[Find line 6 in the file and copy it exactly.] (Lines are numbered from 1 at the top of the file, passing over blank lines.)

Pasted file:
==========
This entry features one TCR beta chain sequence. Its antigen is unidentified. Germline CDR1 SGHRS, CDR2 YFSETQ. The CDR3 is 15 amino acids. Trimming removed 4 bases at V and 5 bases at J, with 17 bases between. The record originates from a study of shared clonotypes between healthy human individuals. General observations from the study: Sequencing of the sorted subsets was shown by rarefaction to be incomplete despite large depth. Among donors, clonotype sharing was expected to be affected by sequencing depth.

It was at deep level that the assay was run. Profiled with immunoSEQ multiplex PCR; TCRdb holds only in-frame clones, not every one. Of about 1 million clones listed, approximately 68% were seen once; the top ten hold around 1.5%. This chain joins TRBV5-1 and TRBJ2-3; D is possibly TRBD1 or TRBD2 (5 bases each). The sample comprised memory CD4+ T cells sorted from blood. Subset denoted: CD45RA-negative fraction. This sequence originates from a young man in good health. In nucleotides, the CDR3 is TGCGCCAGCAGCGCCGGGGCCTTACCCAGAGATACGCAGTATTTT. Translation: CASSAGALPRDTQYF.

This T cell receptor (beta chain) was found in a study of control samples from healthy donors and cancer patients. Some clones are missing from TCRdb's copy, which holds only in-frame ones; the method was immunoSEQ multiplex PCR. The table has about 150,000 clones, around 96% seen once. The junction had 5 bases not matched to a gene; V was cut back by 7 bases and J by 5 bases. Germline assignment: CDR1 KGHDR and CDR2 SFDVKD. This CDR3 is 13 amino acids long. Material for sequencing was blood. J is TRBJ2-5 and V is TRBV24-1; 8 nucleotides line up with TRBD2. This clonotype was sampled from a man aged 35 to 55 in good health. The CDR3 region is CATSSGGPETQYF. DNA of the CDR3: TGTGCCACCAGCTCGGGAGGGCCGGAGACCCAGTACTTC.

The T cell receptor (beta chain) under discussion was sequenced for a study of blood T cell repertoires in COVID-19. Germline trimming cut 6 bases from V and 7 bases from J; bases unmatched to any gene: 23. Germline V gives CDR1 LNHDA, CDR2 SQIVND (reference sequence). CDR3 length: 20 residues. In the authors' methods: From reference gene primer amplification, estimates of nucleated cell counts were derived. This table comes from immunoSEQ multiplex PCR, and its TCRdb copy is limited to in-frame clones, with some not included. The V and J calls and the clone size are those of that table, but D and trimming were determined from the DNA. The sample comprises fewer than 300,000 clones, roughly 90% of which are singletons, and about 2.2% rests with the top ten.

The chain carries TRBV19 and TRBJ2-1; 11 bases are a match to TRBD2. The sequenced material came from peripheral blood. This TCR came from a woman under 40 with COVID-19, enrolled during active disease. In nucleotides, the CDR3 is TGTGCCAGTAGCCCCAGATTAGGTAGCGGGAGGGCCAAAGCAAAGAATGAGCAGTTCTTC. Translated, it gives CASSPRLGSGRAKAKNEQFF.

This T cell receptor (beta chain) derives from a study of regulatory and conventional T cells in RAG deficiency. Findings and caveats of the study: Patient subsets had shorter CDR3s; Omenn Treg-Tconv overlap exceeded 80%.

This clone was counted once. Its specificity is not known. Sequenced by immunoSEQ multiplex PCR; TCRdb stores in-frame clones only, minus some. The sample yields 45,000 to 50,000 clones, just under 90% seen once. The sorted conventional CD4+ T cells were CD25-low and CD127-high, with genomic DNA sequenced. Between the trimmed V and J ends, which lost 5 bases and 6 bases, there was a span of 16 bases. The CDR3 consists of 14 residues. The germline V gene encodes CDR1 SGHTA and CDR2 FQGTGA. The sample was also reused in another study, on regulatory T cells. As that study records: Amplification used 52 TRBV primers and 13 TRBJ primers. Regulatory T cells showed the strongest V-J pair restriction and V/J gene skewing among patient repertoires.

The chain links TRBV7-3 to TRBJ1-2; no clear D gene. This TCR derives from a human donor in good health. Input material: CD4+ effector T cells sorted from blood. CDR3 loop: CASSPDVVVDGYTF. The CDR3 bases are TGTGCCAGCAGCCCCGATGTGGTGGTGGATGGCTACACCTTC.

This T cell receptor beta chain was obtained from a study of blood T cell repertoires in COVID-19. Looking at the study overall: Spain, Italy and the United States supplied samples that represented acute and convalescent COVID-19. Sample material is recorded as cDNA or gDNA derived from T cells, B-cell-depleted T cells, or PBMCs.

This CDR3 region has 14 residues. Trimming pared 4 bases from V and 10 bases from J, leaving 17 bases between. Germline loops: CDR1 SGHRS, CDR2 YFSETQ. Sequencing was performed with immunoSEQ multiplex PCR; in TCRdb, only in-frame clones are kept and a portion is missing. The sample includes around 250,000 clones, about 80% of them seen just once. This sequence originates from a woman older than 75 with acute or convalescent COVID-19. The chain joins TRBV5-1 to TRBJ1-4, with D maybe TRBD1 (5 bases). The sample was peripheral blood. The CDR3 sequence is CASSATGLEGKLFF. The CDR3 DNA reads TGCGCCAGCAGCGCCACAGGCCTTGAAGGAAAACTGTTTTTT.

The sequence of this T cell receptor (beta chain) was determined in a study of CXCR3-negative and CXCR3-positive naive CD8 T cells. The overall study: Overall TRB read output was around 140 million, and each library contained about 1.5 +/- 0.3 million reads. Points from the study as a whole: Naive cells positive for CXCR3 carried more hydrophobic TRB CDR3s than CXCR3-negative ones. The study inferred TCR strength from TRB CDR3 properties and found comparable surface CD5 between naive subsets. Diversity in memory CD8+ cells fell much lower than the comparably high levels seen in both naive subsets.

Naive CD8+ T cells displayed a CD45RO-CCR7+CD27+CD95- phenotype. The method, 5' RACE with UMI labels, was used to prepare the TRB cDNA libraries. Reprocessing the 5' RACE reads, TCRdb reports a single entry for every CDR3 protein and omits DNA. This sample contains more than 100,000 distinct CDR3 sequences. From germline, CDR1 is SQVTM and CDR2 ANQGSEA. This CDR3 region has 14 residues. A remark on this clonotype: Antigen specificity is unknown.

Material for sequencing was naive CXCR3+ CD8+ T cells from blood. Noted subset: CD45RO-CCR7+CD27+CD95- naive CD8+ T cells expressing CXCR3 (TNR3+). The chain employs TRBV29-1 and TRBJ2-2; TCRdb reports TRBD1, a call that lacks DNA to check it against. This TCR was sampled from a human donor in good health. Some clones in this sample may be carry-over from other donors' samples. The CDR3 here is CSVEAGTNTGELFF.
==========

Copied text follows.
This T cell receptor (beta chain) derives from a study of regulatory and conventional T cells in RAG deficiency. Findings and caveats of the study: Patient subsets had shorter CDR3s; Omenn Treg-Tconv overlap exceeded 80%.